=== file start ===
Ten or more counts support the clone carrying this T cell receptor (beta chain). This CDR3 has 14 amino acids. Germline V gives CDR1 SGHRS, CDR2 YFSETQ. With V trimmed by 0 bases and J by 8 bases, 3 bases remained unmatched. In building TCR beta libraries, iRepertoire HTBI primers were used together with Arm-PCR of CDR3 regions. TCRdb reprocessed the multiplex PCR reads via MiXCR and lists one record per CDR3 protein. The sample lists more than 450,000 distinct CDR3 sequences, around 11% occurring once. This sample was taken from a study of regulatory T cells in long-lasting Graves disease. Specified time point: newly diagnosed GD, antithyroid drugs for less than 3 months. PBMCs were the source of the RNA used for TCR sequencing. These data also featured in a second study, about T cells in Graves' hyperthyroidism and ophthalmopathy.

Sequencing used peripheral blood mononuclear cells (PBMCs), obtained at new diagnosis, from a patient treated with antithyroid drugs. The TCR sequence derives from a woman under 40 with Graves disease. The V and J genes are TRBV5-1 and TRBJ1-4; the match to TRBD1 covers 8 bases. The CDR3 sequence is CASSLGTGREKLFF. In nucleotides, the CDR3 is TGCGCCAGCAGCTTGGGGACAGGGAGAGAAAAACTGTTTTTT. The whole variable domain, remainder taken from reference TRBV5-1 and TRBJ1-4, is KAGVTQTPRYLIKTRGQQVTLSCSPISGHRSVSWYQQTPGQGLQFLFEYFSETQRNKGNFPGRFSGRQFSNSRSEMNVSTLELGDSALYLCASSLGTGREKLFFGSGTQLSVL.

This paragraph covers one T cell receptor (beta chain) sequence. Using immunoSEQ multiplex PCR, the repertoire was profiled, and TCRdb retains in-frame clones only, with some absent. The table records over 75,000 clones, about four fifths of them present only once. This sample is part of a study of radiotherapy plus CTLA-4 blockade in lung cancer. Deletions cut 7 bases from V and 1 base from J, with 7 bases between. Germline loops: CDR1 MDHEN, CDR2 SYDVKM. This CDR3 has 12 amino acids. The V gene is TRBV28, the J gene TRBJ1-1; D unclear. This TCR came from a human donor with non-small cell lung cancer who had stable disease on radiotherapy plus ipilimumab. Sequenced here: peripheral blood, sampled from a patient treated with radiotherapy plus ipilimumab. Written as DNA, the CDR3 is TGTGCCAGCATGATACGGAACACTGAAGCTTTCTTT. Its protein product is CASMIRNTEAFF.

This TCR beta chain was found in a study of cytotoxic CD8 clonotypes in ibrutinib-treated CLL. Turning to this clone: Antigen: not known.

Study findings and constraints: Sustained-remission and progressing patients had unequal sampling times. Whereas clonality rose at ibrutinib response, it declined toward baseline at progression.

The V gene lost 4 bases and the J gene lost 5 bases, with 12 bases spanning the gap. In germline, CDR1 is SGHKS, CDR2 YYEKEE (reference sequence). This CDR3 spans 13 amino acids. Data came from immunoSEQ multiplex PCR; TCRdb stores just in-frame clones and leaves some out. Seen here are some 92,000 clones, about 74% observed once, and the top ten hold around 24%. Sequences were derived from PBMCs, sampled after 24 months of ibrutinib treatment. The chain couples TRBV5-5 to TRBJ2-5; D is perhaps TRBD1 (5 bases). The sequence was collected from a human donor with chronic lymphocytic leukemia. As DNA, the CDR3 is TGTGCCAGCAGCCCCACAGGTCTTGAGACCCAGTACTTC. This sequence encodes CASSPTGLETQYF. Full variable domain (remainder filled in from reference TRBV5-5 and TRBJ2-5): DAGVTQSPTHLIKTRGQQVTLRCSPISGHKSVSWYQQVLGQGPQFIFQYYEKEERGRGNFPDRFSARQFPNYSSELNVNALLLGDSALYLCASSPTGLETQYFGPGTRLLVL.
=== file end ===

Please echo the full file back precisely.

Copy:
Ten or more counts support the clone carrying this T cell receptor (beta chain). This CDR3 has 14 amino acids. Germline V gives CDR1 SGHRS, CDR2 YFSETQ. With V trimmed by 0 bases and J by 8 bases, 3 bases remained unmatched. In building TCR beta libraries, iRepertoire HTBI primers were used together with Arm-PCR of CDR3 regions. TCRdb reprocessed the multiplex PCR reads via MiXCR and lists one record per CDR3 protein. The sample lists more than 450,000 distinct CDR3 sequences, around 11% occurring once. This sample was taken from a study of regulatory T cells in long-lasting Graves disease. Specified time point: newly diagnosed GD, antithyroid drugs for less than 3 months. PBMCs were the source of the RNA used for TCR sequencing. These data also featured in a second study, about T cells in Graves' hyperthyroidism and ophthalmopathy.

Sequencing used peripheral blood mononuclear cells (PBMCs), obtained at new diagnosis, from a patient treated with antithyroid drugs. The TCR sequence derives from a woman under 40 with Graves disease. The V and J genes are TRBV5-1 and TRBJ1-4; the match to TRBD1 covers 8 bases. The CDR3 sequence is CASSLGTGREKLFF. In nucleotides, the CDR3 is TGCGCCAGCAGCTTGGGGACAGGGAGAGAAAAACTGTTTTTT. The whole variable domain, remainder taken from reference TRBV5-1 and TRBJ1-4, is KAGVTQTPRYLIKTRGQQVTLSCSPISGHRSVSWYQQTPGQGLQFLFEYFSETQRNKGNFPGRFSGRQFSNSRSEMNVSTLELGDSALYLCASSLGTGREKLFFGSGTQLSVL.

This paragraph covers one T cell receptor (beta chain) sequence. Using immunoSEQ multiplex PCR, the repertoire was profiled, and TCRdb retains in-frame clones only, with some absent. The table records over 75,000 clones, about four fifths of them present only once. This sample is part of a study of radiotherapy plus CTLA-4 blockade in lung cancer. Deletions cut 7 bases from V and 1 base from J, with 7 bases between. Germline loops: CDR1 MDHEN, CDR2 SYDVKM. This CDR3 has 12 amino acids. The V gene is TRBV28, the J gene TRBJ1-1; D unclear. This TCR came from a human donor with non-small cell lung cancer who had stable disease on radiotherapy plus ipilimumab. Sequenced here: peripheral blood, sampled from a patient treated with radiotherapy plus ipilimumab. Written as DNA, the CDR3 is TGTGCCAGCATGATACGGAACACTGAAGCTTTCTTT. Its protein product is CASMIRNTEAFF.

This TCR beta chain was found in a study of cytotoxic CD8 clonotypes in ibrutinib-treated CLL. Turning to this clone: Antigen: not known.

Study findings and constraints: Sustained-remission and progressing patients had unequal sampling times. Whereas clonality rose at ibrutinib response, it declined toward baseline at progression.

The V gene lost 4 bases and the J gene lost 5 bases, with 12 bases spanning the gap. In germline, CDR1 is SGHKS, CDR2 YYEKEE (reference sequence). This CDR3 spans 13 amino acids. Data came from immunoSEQ multiplex PCR; TCRdb stores just in-frame clones and leaves some out. Seen here are some 92,000 clones, about 74% observed once, and the top ten hold around 24%. Sequences were derived from PBMCs, sampled after 24 months of ibrutinib treatment. The chain couples TRBV5-5 to TRBJ2-5; D is perhaps TRBD1 (5 bases). The sequence was collected from a human donor with chronic lymphocytic leukemia. As DNA, the CDR3 is TGTGCCAGCAGCCCCACAGGTCTTGAGACCCAGTACTTC. This sequence encodes CASSPTGLETQYF. Full variable domain (remainder filled in from reference TRBV5-5 and TRBJ2-5): DAGVTQSPTHLIKTRGQQVTLRCSPISGHKSVSWYQQVLGQGPQFIFQYYEKEERGRGNFPDRFSARQFPNYSSELNVNALLLGDSALYLCASSPTGLETQYFGPGTRLLVL.